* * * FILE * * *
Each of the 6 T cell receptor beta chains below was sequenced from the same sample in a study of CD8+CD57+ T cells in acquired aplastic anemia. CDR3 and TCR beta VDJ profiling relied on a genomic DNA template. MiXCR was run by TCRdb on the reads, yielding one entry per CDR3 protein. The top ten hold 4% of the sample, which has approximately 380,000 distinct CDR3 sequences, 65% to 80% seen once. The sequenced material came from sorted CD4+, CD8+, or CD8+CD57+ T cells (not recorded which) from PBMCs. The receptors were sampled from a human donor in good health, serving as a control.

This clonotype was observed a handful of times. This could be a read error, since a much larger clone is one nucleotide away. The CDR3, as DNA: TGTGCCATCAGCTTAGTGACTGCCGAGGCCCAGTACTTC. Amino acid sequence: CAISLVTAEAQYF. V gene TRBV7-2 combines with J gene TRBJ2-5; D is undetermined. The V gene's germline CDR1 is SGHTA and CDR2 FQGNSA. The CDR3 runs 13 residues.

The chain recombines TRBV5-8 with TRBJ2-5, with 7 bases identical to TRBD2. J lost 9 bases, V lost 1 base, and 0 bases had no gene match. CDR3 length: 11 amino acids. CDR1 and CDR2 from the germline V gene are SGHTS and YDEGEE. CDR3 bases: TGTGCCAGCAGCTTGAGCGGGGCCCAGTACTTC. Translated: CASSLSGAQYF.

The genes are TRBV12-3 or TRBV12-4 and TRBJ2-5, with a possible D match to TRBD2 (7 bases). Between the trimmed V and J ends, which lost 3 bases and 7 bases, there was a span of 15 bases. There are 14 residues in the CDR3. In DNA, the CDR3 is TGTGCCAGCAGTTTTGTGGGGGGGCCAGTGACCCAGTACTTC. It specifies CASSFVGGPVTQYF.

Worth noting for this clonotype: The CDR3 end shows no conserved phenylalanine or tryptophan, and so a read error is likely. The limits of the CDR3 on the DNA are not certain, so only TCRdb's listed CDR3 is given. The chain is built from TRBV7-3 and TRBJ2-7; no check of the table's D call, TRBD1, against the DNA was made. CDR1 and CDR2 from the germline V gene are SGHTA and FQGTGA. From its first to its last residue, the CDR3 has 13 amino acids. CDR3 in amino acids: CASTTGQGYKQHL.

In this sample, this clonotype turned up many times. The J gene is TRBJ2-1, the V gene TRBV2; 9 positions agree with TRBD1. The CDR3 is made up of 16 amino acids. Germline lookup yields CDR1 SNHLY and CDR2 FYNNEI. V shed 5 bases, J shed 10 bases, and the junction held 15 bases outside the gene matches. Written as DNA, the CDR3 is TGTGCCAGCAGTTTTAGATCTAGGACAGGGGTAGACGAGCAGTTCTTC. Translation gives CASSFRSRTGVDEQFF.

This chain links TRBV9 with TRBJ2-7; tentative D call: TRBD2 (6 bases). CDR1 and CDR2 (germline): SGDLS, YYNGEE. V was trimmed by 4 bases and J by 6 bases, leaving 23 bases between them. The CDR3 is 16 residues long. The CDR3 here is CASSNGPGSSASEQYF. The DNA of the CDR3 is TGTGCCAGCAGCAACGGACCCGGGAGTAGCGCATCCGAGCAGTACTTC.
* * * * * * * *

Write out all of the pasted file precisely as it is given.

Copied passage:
Each of the 6 T cell receptor beta chains below was sequenced from the same sample in a study of CD8+CD57+ T cells in acquired aplastic anemia. CDR3 and TCR beta VDJ profiling relied on a genomic DNA template. MiXCR was run by TCRdb on the reads, yielding one entry per CDR3 protein. The top ten hold 4% of the sample, which has approximately 380,000 distinct CDR3 sequences, 65% to 80% seen once. The sequenced material came from sorted CD4+, CD8+, or CD8+CD57+ T cells (not recorded which) from PBMCs. The receptors were sampled from a human donor in good health, serving as a control.

This clonotype was observed a handful of times. This could be a read error, since a much larger clone is one nucleotide away. The CDR3, as DNA: TGTGCCATCAGCTTAGTGACTGCCGAGGCCCAGTACTTC. Amino acid sequence: CAISLVTAEAQYF. V gene TRBV7-2 combines with J gene TRBJ2-5; D is undetermined. The V gene's germline CDR1 is SGHTA and CDR2 FQGNSA. The CDR3 runs 13 residues.

The chain recombines TRBV5-8 with TRBJ2-5, with 7 bases identical to TRBD2. J lost 9 bases, V lost 1 base, and 0 bases had no gene match. CDR3 length: 11 amino acids. CDR1 and CDR2 from the germline V gene are SGHTS and YDEGEE. CDR3 bases: TGTGCCAGCAGCTTGAGCGGGGCCCAGTACTTC. Translated: CASSLSGAQYF.

The genes are TRBV12-3 or TRBV12-4 and TRBJ2-5, with a possible D match to TRBD2 (7 bases). Between the trimmed V and J ends, which lost 3 bases and 7 bases, there was a span of 15 bases. There are 14 residues in the CDR3. In DNA, the CDR3 is TGTGCCAGCAGTTTTGTGGGGGGGCCAGTGACCCAGTACTTC. It specifies CASSFVGGPVTQYF.

Worth noting for this clonotype: The CDR3 end shows no conserved phenylalanine or tryptophan, and so a read error is likely. The limits of the CDR3 on the DNA are not certain, so only TCRdb's listed CDR3 is given. The chain is built from TRBV7-3 and TRBJ2-7; no check of the table's D call, TRBD1, against the DNA was made. CDR1 and CDR2 from the germline V gene are SGHTA and FQGTGA. From its first to its last residue, the CDR3 has 13 amino acids. CDR3 in amino acids: CASTTGQGYKQHL.

In this sample, this clonotype turned up many times. The J gene is TRBJ2-1, the V gene TRBV2; 9 positions agree with TRBD1. The CDR3 is made up of 16 amino acids. Germline lookup yields CDR1 SNHLY and CDR2 FYNNEI. V shed 5 bases, J shed 10 bases, and the junction held 15 bases outside the gene matches. Written as DNA, the CDR3 is TGTGCCAGCAGTTTTAGATCTAGGACAGGGGTAGACGAGCAGTTCTTC. Translation gives CASSFRSRTGVDEQFF.

This chain links TRBV9 with TRBJ2-7; tentative D call: TRBD2 (6 bases). CDR1 and CDR2 (germline): SGDLS, YYNGEE. V was trimmed by 4 bases and J by 6 bases, leaving 23 bases between them. The CDR3 is 16 residues long. The CDR3 here is CASSNGPGSSASEQYF. The DNA of the CDR3 is TGTGCCAGCAGCAACGGACCCGGGAGTAGCGCATCCGAGCAGTACTTC.